MRSA, the microbe also known as the flesh eating bacterium, not only infects humans, but can also be transmitted from people to animals and then back again.
"In a study this summer in The American Journal of Infection Control, Elizabeth A. Scott and her colleagues at the Center for Hygiene and Health in Home and Community at Simmons College in Boston swabbed household surfaces like kitchen and bathtub drains, faucet handles, toilets, high chairs, trash cans and kitchen sponges at 35 randomly selected addresses to see what germs they would find. They found MRSA in nearly half of the homes they sampled.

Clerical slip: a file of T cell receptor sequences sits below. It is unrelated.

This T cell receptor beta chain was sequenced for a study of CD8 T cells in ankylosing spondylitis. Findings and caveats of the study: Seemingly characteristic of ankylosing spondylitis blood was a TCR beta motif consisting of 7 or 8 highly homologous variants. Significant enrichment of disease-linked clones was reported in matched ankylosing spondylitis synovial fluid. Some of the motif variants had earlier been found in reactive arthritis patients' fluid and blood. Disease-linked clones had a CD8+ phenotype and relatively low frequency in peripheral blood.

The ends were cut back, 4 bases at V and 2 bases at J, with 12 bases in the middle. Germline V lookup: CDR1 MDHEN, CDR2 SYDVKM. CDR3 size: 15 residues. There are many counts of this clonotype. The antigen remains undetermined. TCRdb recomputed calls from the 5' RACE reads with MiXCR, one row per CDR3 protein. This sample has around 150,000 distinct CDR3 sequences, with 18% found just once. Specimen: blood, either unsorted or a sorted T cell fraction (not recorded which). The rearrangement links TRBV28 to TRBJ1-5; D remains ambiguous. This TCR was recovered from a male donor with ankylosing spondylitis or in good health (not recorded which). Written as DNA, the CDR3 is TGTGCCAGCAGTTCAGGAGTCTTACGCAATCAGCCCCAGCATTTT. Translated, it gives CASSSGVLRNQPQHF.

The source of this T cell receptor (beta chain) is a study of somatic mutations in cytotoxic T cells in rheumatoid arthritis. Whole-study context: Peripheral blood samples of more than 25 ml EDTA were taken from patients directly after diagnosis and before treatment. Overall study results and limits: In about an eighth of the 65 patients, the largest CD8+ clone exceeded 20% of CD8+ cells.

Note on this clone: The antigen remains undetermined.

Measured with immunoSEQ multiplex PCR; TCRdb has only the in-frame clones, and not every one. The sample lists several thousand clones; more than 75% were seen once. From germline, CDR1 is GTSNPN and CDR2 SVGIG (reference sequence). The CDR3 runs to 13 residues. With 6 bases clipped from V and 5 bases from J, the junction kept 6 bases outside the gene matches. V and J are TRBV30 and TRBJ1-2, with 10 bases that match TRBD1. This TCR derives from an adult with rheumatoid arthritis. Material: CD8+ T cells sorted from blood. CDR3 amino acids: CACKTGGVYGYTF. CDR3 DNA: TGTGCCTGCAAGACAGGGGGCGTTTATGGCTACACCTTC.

When they tried to figure out what might make it more likely to have the bacteria at home, they ruled out many supposed risk factors, including working out at a gym, having children who attended day care, having a recent infection or recent antibiotic use, and even working in a health care facility.
The one variable that overwhelmingly predicted the presence of the germ was the presence of a cat. Cat owners were eight times more likely than others to have MRSA at home.
“There are a number of papers coming out now showing that pets pick up MRSA from us,” Dr. Scott said, “and that they shed it back into the environment again.”
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